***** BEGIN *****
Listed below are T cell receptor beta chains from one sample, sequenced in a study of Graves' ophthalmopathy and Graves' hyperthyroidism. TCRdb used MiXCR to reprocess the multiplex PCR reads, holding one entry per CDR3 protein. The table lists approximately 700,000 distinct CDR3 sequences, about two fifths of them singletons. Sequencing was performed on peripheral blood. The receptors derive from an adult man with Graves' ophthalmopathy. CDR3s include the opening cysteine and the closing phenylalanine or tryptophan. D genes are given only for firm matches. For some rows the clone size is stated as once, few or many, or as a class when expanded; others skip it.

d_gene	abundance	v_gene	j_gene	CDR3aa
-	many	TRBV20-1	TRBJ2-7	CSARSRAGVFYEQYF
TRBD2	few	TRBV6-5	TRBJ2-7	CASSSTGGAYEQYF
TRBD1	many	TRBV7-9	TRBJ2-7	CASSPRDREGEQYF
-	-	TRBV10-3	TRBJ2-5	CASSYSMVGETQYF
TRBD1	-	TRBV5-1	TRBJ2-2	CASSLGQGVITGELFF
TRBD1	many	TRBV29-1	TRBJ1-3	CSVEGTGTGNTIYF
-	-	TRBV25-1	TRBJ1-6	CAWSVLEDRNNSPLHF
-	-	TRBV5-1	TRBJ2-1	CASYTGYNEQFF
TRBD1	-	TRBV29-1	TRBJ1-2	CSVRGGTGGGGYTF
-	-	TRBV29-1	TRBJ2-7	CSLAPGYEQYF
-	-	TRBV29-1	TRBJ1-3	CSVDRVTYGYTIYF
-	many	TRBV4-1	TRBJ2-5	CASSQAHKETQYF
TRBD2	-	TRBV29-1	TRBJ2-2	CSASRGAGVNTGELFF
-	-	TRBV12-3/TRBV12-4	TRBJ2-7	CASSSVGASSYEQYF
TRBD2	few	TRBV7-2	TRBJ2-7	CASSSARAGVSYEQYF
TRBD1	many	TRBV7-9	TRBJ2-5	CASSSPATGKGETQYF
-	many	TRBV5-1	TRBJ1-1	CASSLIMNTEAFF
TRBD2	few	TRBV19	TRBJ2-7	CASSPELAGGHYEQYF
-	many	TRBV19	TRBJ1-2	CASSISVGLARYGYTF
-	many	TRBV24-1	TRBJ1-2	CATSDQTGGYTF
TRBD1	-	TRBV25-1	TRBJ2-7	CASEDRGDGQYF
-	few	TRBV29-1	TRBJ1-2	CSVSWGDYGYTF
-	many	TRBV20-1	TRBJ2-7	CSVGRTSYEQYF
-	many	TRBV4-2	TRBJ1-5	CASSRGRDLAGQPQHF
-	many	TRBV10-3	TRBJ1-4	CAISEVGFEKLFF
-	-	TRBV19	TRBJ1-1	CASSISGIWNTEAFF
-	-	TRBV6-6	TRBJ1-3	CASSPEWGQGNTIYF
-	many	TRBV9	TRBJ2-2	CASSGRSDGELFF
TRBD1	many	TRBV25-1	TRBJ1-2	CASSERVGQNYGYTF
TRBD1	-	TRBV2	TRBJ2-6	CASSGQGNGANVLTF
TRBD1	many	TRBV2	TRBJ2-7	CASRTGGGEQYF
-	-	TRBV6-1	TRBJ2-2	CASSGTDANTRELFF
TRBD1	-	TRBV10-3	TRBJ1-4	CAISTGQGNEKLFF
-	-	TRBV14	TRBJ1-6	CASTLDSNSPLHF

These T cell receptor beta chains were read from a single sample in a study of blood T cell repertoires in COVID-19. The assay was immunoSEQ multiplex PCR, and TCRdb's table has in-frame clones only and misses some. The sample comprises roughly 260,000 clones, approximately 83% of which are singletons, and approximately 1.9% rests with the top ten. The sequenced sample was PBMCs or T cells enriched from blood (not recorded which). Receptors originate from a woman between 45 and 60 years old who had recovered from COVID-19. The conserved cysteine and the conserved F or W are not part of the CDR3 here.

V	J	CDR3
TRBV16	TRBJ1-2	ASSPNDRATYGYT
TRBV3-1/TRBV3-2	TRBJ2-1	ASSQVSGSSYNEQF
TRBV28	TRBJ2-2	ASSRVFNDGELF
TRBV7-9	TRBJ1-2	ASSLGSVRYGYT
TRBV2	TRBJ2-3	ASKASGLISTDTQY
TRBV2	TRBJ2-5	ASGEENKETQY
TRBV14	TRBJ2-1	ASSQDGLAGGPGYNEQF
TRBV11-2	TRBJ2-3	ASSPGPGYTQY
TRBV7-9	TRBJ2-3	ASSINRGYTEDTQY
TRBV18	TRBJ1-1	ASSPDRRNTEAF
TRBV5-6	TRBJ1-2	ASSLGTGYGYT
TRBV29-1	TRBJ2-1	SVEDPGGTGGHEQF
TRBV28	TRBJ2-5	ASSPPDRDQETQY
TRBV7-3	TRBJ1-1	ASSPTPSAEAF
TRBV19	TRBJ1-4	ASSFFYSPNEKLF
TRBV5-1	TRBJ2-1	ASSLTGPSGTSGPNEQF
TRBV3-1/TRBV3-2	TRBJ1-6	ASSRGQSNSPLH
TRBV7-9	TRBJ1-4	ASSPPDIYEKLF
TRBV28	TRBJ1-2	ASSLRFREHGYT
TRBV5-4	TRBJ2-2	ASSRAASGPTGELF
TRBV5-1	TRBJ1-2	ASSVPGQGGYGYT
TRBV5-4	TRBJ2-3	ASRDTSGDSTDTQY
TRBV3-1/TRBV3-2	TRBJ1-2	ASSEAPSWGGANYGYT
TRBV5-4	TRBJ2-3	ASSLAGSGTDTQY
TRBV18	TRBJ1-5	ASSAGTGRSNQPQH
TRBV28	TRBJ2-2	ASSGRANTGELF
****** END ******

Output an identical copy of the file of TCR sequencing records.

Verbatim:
Listed below are T cell receptor beta chains from one sample, sequenced in a study of Graves' ophthalmopathy and Graves' hyperthyroidism. TCRdb used MiXCR to reprocess the multiplex PCR reads, holding one entry per CDR3 protein. The table lists approximately 700,000 distinct CDR3 sequences, about two fifths of them singletons. Sequencing was performed on peripheral blood. The receptors derive from an adult man with Graves' ophthalmopathy. CDR3s include the opening cysteine and the closing phenylalanine or tryptophan. D genes are given only for firm matches. For some rows the clone size is stated as once, few or many, or as a class when expanded; others skip it.

d_gene	abundance	v_gene	j_gene	CDR3aa
-	many	TRBV20-1	TRBJ2-7	CSARSRAGVFYEQYF
TRBD2	few	TRBV6-5	TRBJ2-7	CASSSTGGAYEQYF
TRBD1	many	TRBV7-9	TRBJ2-7	CASSPRDREGEQYF
-	-	TRBV10-3	TRBJ2-5	CASSYSMVGETQYF
TRBD1	-	TRBV5-1	TRBJ2-2	CASSLGQGVITGELFF
TRBD1	many	TRBV29-1	TRBJ1-3	CSVEGTGTGNTIYF
-	-	TRBV25-1	TRBJ1-6	CAWSVLEDRNNSPLHF
-	-	TRBV5-1	TRBJ2-1	CASYTGYNEQFF
TRBD1	-	TRBV29-1	TRBJ1-2	CSVRGGTGGGGYTF
-	-	TRBV29-1	TRBJ2-7	CSLAPGYEQYF
-	-	TRBV29-1	TRBJ1-3	CSVDRVTYGYTIYF
-	many	TRBV4-1	TRBJ2-5	CASSQAHKETQYF
TRBD2	-	TRBV29-1	TRBJ2-2	CSASRGAGVNTGELFF
-	-	TRBV12-3/TRBV12-4	TRBJ2-7	CASSSVGASSYEQYF
TRBD2	few	TRBV7-2	TRBJ2-7	CASSSARAGVSYEQYF
TRBD1	many	TRBV7-9	TRBJ2-5	CASSSPATGKGETQYF
-	many	TRBV5-1	TRBJ1-1	CASSLIMNTEAFF
TRBD2	few	TRBV19	TRBJ2-7	CASSPELAGGHYEQYF
-	many	TRBV19	TRBJ1-2	CASSISVGLARYGYTF
-	many	TRBV24-1	TRBJ1-2	CATSDQTGGYTF
TRBD1	-	TRBV25-1	TRBJ2-7	CASEDRGDGQYF
-	few	TRBV29-1	TRBJ1-2	CSVSWGDYGYTF
-	many	TRBV20-1	TRBJ2-7	CSVGRTSYEQYF
-	many	TRBV4-2	TRBJ1-5	CASSRGRDLAGQPQHF
-	many	TRBV10-3	TRBJ1-4	CAISEVGFEKLFF
-	-	TRBV19	TRBJ1-1	CASSISGIWNTEAFF
-	-	TRBV6-6	TRBJ1-3	CASSPEWGQGNTIYF
-	many	TRBV9	TRBJ2-2	CASSGRSDGELFF
TRBD1	many	TRBV25-1	TRBJ1-2	CASSERVGQNYGYTF
TRBD1	-	TRBV2	TRBJ2-6	CASSGQGNGANVLTF
TRBD1	many	TRBV2	TRBJ2-7	CASRTGGGEQYF
-	-	TRBV6-1	TRBJ2-2	CASSGTDANTRELFF
TRBD1	-	TRBV10-3	TRBJ1-4	CAISTGQGNEKLFF
-	-	TRBV14	TRBJ1-6	CASTLDSNSPLHF

These T cell receptor beta chains were read from a single sample in a study of blood T cell repertoires in COVID-19. The assay was immunoSEQ multiplex PCR, and TCRdb's table has in-frame clones only and misses some. The sample comprises roughly 260,000 clones, approximately 83% of which are singletons, and approximately 1.9% rests with the top ten. The sequenced sample was PBMCs or T cells enriched from blood (not recorded which). Receptors originate from a woman between 45 and 60 years old who had recovered from COVID-19. The conserved cysteine and the conserved F or W are not part of the CDR3 here.

V	J	CDR3
TRBV16	TRBJ1-2	ASSPNDRATYGYT
TRBV3-1/TRBV3-2	TRBJ2-1	ASSQVSGSSYNEQF
TRBV28	TRBJ2-2	ASSRVFNDGELF
TRBV7-9	TRBJ1-2	ASSLGSVRYGYT
TRBV2	TRBJ2-3	ASKASGLISTDTQY
TRBV2	TRBJ2-5	ASGEENKETQY
TRBV14	TRBJ2-1	ASSQDGLAGGPGYNEQF
TRBV11-2	TRBJ2-3	ASSPGPGYTQY
TRBV7-9	TRBJ2-3	ASSINRGYTEDTQY
TRBV18	TRBJ1-1	ASSPDRRNTEAF
TRBV5-6	TRBJ1-2	ASSLGTGYGYT
TRBV29-1	TRBJ2-1	SVEDPGGTGGHEQF
TRBV28	TRBJ2-5	ASSPPDRDQETQY
TRBV7-3	TRBJ1-1	ASSPTPSAEAF
TRBV19	TRBJ1-4	ASSFFYSPNEKLF
TRBV5-1	TRBJ2-1	ASSLTGPSGTSGPNEQF
TRBV3-1/TRBV3-2	TRBJ1-6	ASSRGQSNSPLH
TRBV7-9	TRBJ1-4	ASSPPDIYEKLF
TRBV28	TRBJ1-2	ASSLRFREHGYT
TRBV5-4	TRBJ2-2	ASSRAASGPTGELF
TRBV5-1	TRBJ1-2	ASSVPGQGGYGYT
TRBV5-4	TRBJ2-3	ASRDTSGDSTDTQY
TRBV3-1/TRBV3-2	TRBJ1-2	ASSEAPSWGGANYGYT
TRBV5-4	TRBJ2-3	ASSLAGSGTDTQY
TRBV18	TRBJ1-5	ASSAGTGRSNQPQH
TRBV28	TRBJ2-2	ASSGRANTGELF